90-year-old makes history by completing Land’s End to John O'Groats challenge

Peter Langford has ridden over 1,100 miles over the past month in an epic challenge to raise funds for two homelessness charities

Clock12:40, Tuesday 26th September 2023
Peter Langford arrives at John O'Groats

© peterlangfordbikeride.co.uk

Peter Langford arrives at John O'Groats

Under the darkened, moody skies of Scotland’s north coast, the sight of a bright yellow t-shirt draws rapturous applause amongst the friends, family and onlookers who have gathered at John O’Groats. At 90 years of age, Peter Langford enters into sight aboard his bike, as he becomes the oldest person to ever ride from Land’s End to John O’Groats (LEJOG), across the lengths of England and Scotland.

It is the fourth time he has undertaken this journey, but this one is special not just for his age, but also for the money he is raising for The Salvation Army and Access Community Trust - two charities aiming to tackle homelessness.

“I’ve always been concerned about homeless people and so this was an opportunity,” Langford told BBC Breakfast last Thursday morning, just hours before he would ride the final 50 miles of his 1,100-mile journey. “I’ve been bleeding my age for all its worth and it’s really paying off because an enormous amount of money has already come in… which is very gratifying.”

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Across the course of his first three LEJOG rides - ridden when he was 75, 80 and 85 - Langford raised over £58,000 for charity and he holds an equally admirable ambition this time around, with his target currently set at £50,000 on his JustGiving page.

Thanks to his efforts over the past month, having left Land’s End on August 23, the 90-year-old has raised £36,649 at the time of writing and his campaign has no doubt been helped by his eye-catching t-shirt that has served to advertise his campaign as he cycles.

“Someone passed a £20 note through the car window when he stopped beside me, because I’ve got this yellow shirt on it which tells [people] what I’m doing,” revealed Langford to the BBC - an appearance that brought in hundreds of new donations during its broadcast. “It’s a wonderful advert and many times has been worth its weight in gold.”

Not content with completing the traditional Land’s End to John O’Groats route, which is a mammoth effort in itself at any age, Langford was also keen to stand proudly with his bike at both the most southerly and most northerly points of mainland Britain. The ambition that began at Lizard Point in Cornwall on his first day of riding was realised on his final day last Thursday as he rolled into Dunnet Head.

The boost of support

From bottom to top of mainland Britain, Langford has enjoyed the support of both family and friends and the wider public who have generously contributed to his campaign, whether it be riding alongside the ageless adventurer or donating to his fundraising.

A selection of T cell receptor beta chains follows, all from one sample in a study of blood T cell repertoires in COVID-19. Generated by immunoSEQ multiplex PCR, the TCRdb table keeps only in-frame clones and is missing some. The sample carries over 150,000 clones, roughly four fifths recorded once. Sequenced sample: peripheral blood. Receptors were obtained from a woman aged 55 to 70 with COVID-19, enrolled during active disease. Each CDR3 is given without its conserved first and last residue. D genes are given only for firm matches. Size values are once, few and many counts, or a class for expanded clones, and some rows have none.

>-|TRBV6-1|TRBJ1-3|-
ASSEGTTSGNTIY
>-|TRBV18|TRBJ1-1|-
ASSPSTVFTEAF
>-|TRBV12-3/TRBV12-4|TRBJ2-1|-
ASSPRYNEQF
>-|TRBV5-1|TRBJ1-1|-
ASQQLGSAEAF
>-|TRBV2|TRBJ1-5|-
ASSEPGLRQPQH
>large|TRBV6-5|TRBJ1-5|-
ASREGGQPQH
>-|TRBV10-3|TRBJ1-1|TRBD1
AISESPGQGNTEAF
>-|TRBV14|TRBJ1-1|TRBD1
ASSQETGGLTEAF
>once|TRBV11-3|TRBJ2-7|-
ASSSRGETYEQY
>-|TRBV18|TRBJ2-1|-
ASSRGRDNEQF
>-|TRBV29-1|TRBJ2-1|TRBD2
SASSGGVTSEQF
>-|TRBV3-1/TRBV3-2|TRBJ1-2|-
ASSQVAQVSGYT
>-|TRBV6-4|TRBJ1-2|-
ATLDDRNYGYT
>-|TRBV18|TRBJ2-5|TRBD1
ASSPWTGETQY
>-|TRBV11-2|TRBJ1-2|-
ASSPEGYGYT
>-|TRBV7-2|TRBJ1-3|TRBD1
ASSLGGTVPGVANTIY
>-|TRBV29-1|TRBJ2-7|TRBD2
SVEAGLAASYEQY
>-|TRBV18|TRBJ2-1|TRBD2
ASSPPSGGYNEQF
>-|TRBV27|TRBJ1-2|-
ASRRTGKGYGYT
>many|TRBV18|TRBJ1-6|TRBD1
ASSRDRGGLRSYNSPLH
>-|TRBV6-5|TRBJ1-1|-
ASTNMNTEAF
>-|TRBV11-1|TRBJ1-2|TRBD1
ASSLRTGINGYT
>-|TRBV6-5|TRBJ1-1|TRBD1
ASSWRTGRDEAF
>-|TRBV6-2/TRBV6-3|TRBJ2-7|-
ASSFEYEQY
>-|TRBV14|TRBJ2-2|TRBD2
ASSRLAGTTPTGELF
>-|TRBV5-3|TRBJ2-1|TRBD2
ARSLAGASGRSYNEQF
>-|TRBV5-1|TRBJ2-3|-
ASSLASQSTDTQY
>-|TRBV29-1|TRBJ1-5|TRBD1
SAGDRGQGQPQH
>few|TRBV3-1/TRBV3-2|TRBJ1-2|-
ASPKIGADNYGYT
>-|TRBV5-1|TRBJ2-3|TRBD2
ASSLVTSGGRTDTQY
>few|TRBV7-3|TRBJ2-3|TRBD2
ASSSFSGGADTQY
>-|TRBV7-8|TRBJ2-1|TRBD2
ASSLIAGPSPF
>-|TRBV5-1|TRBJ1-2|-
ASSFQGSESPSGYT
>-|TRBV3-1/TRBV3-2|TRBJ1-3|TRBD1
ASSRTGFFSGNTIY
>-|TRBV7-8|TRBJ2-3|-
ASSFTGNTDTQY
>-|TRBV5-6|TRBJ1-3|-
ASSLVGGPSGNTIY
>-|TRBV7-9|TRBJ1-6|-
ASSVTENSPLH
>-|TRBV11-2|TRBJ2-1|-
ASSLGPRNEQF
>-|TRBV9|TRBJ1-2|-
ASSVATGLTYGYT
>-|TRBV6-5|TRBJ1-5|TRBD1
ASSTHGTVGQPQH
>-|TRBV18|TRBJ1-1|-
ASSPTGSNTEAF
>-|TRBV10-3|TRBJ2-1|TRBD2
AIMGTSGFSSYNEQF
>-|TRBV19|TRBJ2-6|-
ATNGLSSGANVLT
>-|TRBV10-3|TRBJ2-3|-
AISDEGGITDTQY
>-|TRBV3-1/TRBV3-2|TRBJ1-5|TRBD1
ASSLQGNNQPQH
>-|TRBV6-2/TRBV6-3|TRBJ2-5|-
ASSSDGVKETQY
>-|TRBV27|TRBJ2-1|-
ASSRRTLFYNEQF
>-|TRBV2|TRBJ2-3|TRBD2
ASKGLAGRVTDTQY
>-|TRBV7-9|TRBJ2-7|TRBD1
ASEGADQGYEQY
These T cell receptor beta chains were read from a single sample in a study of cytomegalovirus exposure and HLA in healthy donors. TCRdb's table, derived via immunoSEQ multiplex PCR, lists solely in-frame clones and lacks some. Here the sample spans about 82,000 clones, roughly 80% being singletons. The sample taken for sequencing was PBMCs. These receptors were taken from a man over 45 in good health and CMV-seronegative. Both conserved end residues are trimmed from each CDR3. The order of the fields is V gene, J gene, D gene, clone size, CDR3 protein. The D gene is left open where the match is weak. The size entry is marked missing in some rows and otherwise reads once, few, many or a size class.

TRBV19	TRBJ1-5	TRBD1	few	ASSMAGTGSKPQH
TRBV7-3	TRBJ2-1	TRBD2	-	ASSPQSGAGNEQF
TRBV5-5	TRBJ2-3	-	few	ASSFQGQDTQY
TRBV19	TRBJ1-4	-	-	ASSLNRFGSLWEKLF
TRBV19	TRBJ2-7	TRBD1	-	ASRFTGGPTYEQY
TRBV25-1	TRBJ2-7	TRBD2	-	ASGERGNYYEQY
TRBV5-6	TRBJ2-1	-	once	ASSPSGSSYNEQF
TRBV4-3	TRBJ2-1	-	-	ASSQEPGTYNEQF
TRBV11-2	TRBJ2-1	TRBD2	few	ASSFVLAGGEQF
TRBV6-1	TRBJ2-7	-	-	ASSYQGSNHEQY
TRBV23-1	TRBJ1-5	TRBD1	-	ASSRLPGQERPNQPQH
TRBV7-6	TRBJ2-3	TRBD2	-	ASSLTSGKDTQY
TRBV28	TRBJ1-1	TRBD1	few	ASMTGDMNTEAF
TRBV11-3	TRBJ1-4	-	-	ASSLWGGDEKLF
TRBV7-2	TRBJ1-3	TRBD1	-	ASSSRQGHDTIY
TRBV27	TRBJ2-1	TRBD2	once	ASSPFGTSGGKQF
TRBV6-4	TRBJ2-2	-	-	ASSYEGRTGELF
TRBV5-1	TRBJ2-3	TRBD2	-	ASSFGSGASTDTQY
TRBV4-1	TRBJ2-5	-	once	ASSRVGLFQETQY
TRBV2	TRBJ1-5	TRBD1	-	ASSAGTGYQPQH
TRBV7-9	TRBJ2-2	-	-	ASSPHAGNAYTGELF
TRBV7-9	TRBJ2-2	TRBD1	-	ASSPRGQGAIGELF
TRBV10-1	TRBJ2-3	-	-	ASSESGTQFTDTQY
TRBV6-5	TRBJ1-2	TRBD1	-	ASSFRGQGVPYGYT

“I have had wonderful support from family and friends, and some people cycling with me.

“Yesterday, we had a gentler day and it was a beautiful day… and I really appreciated that. But it’s very difficult to avoid the feeling that you want to get there, you know,” he admitted. “I am not all that good at that, I’ve tried and I’ve tried to savour it more, because I’ve passed through beautiful places and been enormously warmed by the generosity of people in all sorts of places.”

As far as all those involved are aware, Langford is now the record holder as officially the oldest person to have ever cycled from Land’s End to John O’Groats, an achievement that shines the most wonderful spotlight on the benefits of cycling for people’s physical well-being.

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“I’m a kind of mixture, because my knees are terrible when I walk but when I get on a bike I’m always 20 years younger, which is wonderful and I get a lot of pleasure out of my bicycle,” Langford noted.

Falling to his knees with his arms aloft in celebration underneath the John O’Groats sign on Scotland’s north coast, the seasoned cyclist used his walking stick to hoist up aloft back into the arms of his loved ones.

A sense of gratitude for the achievement

Shortly after coming to the end of his ride, Langford penned his thoughts for his website, which has given detailed summaries of his riding throughout the 31-day trip.

"People ask me what I feel now that I have actually completed the journey. The answer is simple. Immense gratitude which has been with me all the way in a way I truly feel. To my wonderful supportive family and special times with my three children and other family members and all their support. Those who carried my stuff, encouraged me, given so generously, put me up etc. All this will live with me and continue to cause me delight. May God bless you and give you joy."

For a man who has completed the LEJOG challenge once every five years since he turned 75, it begs the question: could he raise his own record once he turns 95 in 2028?

“No, I’m not going to do it at 95. Don’t put any bets on that at all.”

We’ll watch this space… after all, Langford is a man 20 years younger when aboard two wheels.

With a little over £13,000 to raise before Langford meets his target, you can donate to the two homelessness charities via his JustGiving page. Simply click here.

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